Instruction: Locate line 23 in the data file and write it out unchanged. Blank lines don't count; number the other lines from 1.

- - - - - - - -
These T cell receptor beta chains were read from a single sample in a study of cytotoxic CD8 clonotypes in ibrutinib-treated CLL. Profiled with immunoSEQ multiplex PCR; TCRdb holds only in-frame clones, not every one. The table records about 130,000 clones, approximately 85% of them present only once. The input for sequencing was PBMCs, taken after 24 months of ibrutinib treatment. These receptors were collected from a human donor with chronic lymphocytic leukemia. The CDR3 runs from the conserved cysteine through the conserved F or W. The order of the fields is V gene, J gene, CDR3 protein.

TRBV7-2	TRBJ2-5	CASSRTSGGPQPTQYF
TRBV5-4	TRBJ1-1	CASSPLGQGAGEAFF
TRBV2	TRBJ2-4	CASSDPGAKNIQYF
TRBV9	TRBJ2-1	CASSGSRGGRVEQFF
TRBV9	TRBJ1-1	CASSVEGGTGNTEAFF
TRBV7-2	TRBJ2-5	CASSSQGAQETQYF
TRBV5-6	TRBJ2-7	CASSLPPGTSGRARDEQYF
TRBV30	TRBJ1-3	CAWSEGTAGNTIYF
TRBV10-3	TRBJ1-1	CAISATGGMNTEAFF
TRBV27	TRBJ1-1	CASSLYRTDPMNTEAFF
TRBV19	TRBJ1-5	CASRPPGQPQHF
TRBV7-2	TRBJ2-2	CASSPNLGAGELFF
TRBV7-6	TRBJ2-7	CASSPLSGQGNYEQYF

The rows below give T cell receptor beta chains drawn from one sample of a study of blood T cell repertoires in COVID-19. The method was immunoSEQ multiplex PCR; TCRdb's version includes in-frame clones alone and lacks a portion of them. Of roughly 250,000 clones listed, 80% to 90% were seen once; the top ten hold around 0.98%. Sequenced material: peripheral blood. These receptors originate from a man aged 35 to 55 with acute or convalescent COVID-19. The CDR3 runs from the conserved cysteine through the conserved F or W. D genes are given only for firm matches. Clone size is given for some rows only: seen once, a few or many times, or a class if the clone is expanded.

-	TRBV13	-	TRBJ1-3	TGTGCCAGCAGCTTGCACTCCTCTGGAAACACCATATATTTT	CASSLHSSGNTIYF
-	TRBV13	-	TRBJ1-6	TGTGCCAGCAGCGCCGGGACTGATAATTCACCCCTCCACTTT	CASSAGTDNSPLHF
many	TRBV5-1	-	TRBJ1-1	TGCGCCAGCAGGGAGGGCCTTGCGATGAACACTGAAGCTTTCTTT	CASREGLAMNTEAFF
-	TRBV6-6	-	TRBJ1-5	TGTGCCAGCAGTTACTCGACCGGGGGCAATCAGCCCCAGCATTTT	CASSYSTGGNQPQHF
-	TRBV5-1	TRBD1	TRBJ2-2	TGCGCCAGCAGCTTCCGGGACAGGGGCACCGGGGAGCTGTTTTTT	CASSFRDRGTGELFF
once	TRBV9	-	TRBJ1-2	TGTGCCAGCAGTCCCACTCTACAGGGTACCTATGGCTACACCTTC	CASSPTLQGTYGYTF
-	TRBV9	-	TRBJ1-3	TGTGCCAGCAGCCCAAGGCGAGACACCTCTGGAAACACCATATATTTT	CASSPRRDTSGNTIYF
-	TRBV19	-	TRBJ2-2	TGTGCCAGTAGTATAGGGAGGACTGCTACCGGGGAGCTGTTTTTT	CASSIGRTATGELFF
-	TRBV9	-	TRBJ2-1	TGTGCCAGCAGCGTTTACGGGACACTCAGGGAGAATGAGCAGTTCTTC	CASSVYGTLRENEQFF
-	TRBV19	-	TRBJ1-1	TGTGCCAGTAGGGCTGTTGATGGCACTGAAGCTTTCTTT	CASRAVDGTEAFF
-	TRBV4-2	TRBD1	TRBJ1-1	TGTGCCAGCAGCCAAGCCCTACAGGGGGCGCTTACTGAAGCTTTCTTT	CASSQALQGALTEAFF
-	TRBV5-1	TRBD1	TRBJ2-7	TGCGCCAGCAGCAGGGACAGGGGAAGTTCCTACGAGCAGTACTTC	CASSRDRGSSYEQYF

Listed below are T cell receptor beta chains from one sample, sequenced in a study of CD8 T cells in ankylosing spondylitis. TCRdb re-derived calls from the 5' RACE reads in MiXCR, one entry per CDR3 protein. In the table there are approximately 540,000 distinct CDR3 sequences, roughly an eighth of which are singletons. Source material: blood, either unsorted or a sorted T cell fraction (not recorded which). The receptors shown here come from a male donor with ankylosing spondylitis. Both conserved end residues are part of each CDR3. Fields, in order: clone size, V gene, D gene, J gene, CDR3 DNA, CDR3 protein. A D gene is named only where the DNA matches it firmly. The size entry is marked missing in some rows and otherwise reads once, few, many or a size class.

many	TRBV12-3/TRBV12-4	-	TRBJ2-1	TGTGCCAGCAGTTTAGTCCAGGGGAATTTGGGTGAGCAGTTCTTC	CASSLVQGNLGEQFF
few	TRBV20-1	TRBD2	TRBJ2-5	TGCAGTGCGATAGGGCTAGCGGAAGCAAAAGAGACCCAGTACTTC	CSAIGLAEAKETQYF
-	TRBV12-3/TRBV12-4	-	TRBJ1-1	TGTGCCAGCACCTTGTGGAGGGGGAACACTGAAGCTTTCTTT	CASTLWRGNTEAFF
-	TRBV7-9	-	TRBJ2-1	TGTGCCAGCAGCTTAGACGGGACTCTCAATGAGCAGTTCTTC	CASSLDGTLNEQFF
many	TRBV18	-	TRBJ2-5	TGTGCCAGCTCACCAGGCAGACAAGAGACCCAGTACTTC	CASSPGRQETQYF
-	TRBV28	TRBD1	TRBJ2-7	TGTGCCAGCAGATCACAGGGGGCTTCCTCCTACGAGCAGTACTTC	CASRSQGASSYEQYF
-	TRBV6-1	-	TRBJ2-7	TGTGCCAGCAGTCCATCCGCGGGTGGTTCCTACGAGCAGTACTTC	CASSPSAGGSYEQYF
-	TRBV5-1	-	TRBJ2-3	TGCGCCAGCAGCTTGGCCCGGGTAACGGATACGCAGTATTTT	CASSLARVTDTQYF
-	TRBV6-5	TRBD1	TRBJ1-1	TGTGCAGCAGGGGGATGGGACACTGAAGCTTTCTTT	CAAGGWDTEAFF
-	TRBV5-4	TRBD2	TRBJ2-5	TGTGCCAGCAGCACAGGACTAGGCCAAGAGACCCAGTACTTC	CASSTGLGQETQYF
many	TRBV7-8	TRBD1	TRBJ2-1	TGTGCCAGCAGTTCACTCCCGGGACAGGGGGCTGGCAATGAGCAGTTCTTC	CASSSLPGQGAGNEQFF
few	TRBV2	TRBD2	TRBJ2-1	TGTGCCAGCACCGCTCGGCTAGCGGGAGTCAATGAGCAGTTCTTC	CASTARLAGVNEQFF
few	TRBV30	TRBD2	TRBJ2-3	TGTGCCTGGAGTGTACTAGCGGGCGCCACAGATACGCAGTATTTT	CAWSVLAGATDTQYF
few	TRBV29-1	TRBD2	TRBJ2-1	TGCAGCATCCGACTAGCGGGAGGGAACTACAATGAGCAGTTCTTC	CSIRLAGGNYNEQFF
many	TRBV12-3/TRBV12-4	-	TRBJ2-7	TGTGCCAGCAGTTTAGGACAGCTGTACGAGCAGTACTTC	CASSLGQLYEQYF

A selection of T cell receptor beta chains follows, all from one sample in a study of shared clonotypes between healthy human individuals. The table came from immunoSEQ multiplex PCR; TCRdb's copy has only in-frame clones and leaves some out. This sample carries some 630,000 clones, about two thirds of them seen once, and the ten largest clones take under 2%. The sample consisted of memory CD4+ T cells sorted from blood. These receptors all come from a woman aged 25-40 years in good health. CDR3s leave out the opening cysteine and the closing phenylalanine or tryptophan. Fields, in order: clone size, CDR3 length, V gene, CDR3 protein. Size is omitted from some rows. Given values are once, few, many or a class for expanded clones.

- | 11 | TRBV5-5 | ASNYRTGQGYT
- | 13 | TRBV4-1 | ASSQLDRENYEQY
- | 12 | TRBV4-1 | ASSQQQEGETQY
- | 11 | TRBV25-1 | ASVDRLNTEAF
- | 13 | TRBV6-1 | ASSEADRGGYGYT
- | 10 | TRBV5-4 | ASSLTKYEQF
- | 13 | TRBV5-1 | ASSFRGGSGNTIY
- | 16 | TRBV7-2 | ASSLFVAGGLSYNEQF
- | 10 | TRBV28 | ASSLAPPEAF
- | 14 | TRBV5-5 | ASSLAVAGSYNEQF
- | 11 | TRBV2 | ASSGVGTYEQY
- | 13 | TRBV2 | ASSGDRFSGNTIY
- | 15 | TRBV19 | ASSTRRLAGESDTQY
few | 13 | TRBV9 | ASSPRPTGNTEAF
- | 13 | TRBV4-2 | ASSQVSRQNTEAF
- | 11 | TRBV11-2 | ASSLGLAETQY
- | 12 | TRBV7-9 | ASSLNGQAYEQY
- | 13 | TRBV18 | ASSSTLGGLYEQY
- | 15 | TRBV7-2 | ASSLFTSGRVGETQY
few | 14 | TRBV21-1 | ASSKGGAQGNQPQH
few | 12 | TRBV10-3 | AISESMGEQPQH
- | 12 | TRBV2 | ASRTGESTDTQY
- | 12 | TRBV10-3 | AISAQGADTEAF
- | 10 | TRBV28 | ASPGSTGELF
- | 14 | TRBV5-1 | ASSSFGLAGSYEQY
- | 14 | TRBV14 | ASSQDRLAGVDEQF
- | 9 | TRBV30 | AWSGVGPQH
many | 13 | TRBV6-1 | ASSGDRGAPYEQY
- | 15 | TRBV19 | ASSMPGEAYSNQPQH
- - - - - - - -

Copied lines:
-	TRBV19	-	TRBJ2-2	TGTGCCAGTAGTATAGGGAGGACTGCTACCGGGGAGCTGTTTTTT	CASSIGRTATGELFF